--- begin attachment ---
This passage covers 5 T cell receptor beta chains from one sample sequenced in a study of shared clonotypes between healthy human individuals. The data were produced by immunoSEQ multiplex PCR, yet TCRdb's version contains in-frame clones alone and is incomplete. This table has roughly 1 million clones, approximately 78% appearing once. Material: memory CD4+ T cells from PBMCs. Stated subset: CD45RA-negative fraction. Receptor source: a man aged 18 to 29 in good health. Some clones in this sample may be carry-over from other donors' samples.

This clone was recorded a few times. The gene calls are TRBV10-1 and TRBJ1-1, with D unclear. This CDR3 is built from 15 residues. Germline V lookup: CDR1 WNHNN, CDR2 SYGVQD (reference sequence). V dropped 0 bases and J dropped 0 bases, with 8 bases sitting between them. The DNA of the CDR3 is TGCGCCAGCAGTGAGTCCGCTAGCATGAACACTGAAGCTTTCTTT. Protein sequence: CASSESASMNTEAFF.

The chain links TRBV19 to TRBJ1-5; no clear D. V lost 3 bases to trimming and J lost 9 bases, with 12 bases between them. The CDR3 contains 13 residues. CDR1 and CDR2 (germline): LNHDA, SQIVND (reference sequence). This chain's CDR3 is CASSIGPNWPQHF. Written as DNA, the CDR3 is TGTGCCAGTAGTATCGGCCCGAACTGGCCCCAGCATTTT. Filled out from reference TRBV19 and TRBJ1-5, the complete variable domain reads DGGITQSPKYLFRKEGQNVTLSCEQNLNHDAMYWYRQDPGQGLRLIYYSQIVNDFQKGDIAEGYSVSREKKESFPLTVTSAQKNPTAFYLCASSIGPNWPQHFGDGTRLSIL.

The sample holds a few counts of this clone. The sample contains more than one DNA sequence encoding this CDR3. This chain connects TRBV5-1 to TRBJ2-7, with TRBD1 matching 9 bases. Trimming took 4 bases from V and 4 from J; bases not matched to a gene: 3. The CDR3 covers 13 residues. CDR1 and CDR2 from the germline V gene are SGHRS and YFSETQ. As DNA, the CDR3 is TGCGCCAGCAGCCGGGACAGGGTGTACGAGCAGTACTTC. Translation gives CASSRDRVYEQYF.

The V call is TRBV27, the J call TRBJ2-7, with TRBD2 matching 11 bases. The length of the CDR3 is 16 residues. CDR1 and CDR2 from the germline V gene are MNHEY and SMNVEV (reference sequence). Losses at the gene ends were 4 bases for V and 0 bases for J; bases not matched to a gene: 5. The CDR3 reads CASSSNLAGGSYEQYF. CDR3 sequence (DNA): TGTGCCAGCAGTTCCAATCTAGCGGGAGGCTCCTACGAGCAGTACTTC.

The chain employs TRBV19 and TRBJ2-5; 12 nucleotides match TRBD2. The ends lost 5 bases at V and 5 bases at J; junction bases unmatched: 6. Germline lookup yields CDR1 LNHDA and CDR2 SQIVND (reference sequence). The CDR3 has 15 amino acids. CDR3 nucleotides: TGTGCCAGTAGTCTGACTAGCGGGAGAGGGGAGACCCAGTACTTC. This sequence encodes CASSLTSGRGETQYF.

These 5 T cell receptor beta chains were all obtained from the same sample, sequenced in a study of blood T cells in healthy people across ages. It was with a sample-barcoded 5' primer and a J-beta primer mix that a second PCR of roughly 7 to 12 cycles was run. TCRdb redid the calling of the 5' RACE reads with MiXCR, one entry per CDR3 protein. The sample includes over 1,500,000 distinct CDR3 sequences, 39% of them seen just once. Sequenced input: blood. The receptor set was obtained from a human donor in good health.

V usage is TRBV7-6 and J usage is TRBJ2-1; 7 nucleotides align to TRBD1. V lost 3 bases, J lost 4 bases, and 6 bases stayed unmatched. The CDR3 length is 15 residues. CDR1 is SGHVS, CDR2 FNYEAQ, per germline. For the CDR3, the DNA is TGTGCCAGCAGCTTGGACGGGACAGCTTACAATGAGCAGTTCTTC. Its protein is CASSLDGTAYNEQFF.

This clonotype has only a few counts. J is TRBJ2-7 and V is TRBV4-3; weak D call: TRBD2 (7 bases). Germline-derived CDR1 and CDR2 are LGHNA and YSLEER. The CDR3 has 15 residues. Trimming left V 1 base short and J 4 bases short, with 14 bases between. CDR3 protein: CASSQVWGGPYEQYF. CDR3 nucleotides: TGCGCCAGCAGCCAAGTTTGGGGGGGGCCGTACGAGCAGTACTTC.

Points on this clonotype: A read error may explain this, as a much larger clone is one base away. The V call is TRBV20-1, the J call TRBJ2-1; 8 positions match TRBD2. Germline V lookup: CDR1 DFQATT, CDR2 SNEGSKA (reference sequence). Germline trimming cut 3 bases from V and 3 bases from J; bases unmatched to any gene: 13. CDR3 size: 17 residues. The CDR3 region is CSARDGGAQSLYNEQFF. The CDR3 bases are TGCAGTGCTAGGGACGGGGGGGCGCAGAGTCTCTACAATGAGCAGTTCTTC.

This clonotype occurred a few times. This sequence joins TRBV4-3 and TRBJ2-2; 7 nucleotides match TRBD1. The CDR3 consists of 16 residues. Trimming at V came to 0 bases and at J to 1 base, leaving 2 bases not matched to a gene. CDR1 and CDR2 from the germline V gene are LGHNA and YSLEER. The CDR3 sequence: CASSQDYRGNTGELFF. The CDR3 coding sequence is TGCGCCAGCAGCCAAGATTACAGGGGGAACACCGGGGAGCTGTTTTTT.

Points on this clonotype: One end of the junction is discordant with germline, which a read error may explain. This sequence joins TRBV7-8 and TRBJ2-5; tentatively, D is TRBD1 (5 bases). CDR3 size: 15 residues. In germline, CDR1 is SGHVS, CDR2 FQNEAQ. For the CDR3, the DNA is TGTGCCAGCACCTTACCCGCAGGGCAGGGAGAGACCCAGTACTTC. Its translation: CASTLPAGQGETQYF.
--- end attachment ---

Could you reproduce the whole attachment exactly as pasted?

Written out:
This passage covers 5 T cell receptor beta chains from one sample sequenced in a study of shared clonotypes between healthy human individuals. The data were produced by immunoSEQ multiplex PCR, yet TCRdb's version contains in-frame clones alone and is incomplete. This table has roughly 1 million clones, approximately 78% appearing once. Material: memory CD4+ T cells from PBMCs. Stated subset: CD45RA-negative fraction. Receptor source: a man aged 18 to 29 in good health. Some clones in this sample may be carry-over from other donors' samples.

This clone was recorded a few times. The gene calls are TRBV10-1 and TRBJ1-1, with D unclear. This CDR3 is built from 15 residues. Germline V lookup: CDR1 WNHNN, CDR2 SYGVQD (reference sequence). V dropped 0 bases and J dropped 0 bases, with 8 bases sitting between them. The DNA of the CDR3 is TGCGCCAGCAGTGAGTCCGCTAGCATGAACACTGAAGCTTTCTTT. Protein sequence: CASSESASMNTEAFF.

The chain links TRBV19 to TRBJ1-5; no clear D. V lost 3 bases to trimming and J lost 9 bases, with 12 bases between them. The CDR3 contains 13 residues. CDR1 and CDR2 (germline): LNHDA, SQIVND (reference sequence). This chain's CDR3 is CASSIGPNWPQHF. Written as DNA, the CDR3 is TGTGCCAGTAGTATCGGCCCGAACTGGCCCCAGCATTTT. Filled out from reference TRBV19 and TRBJ1-5, the complete variable domain reads DGGITQSPKYLFRKEGQNVTLSCEQNLNHDAMYWYRQDPGQGLRLIYYSQIVNDFQKGDIAEGYSVSREKKESFPLTVTSAQKNPTAFYLCASSIGPNWPQHFGDGTRLSIL.

The sample holds a few counts of this clone. The sample contains more than one DNA sequence encoding this CDR3. This chain connects TRBV5-1 to TRBJ2-7, with TRBD1 matching 9 bases. Trimming took 4 bases from V and 4 from J; bases not matched to a gene: 3. The CDR3 covers 13 residues. CDR1 and CDR2 from the germline V gene are SGHRS and YFSETQ. As DNA, the CDR3 is TGCGCCAGCAGCCGGGACAGGGTGTACGAGCAGTACTTC. Translation gives CASSRDRVYEQYF.

The V call is TRBV27, the J call TRBJ2-7, with TRBD2 matching 11 bases. The length of the CDR3 is 16 residues. CDR1 and CDR2 from the germline V gene are MNHEY and SMNVEV (reference sequence). Losses at the gene ends were 4 bases for V and 0 bases for J; bases not matched to a gene: 5. The CDR3 reads CASSSNLAGGSYEQYF. CDR3 sequence (DNA): TGTGCCAGCAGTTCCAATCTAGCGGGAGGCTCCTACGAGCAGTACTTC.

The chain employs TRBV19 and TRBJ2-5; 12 nucleotides match TRBD2. The ends lost 5 bases at V and 5 bases at J; junction bases unmatched: 6. Germline lookup yields CDR1 LNHDA and CDR2 SQIVND (reference sequence). The CDR3 has 15 amino acids. CDR3 nucleotides: TGTGCCAGTAGTCTGACTAGCGGGAGAGGGGAGACCCAGTACTTC. This sequence encodes CASSLTSGRGETQYF.

These 5 T cell receptor beta chains were all obtained from the same sample, sequenced in a study of blood T cells in healthy people across ages. It was with a sample-barcoded 5' primer and a J-beta primer mix that a second PCR of roughly 7 to 12 cycles was run. TCRdb redid the calling of the 5' RACE reads with MiXCR, one entry per CDR3 protein. The sample includes over 1,500,000 distinct CDR3 sequences, 39% of them seen just once. Sequenced input: blood. The receptor set was obtained from a human donor in good health.

V usage is TRBV7-6 and J usage is TRBJ2-1; 7 nucleotides align to TRBD1. V lost 3 bases, J lost 4 bases, and 6 bases stayed unmatched. The CDR3 length is 15 residues. CDR1 is SGHVS, CDR2 FNYEAQ, per germline. For the CDR3, the DNA is TGTGCCAGCAGCTTGGACGGGACAGCTTACAATGAGCAGTTCTTC. Its protein is CASSLDGTAYNEQFF.

This clonotype has only a few counts. J is TRBJ2-7 and V is TRBV4-3; weak D call: TRBD2 (7 bases). Germline-derived CDR1 and CDR2 are LGHNA and YSLEER. The CDR3 has 15 residues. Trimming left V 1 base short and J 4 bases short, with 14 bases between. CDR3 protein: CASSQVWGGPYEQYF. CDR3 nucleotides: TGCGCCAGCAGCCAAGTTTGGGGGGGGCCGTACGAGCAGTACTTC.

Points on this clonotype: A read error may explain this, as a much larger clone is one base away. The V call is TRBV20-1, the J call TRBJ2-1; 8 positions match TRBD2. Germline V lookup: CDR1 DFQATT, CDR2 SNEGSKA (reference sequence). Germline trimming cut 3 bases from V and 3 bases from J; bases unmatched to any gene: 13. CDR3 size: 17 residues. The CDR3 region is CSARDGGAQSLYNEQFF. The CDR3 bases are TGCAGTGCTAGGGACGGGGGGGCGCAGAGTCTCTACAATGAGCAGTTCTTC.

This clonotype occurred a few times. This sequence joins TRBV4-3 and TRBJ2-2; 7 nucleotides match TRBD1. The CDR3 consists of 16 residues. Trimming at V came to 0 bases and at J to 1 base, leaving 2 bases not matched to a gene. CDR1 and CDR2 from the germline V gene are LGHNA and YSLEER. The CDR3 sequence: CASSQDYRGNTGELFF. The CDR3 coding sequence is TGCGCCAGCAGCCAAGATTACAGGGGGAACACCGGGGAGCTGTTTTTT.

Points on this clonotype: One end of the junction is discordant with germline, which a read error may explain. This sequence joins TRBV7-8 and TRBJ2-5; tentatively, D is TRBD1 (5 bases). CDR3 size: 15 residues. In germline, CDR1 is SGHVS, CDR2 FQNEAQ. For the CDR3, the DNA is TGTGCCAGCACCTTACCCGCAGGGCAGGGAGAGACCCAGTACTTC. Its translation: CASTLPAGQGETQYF.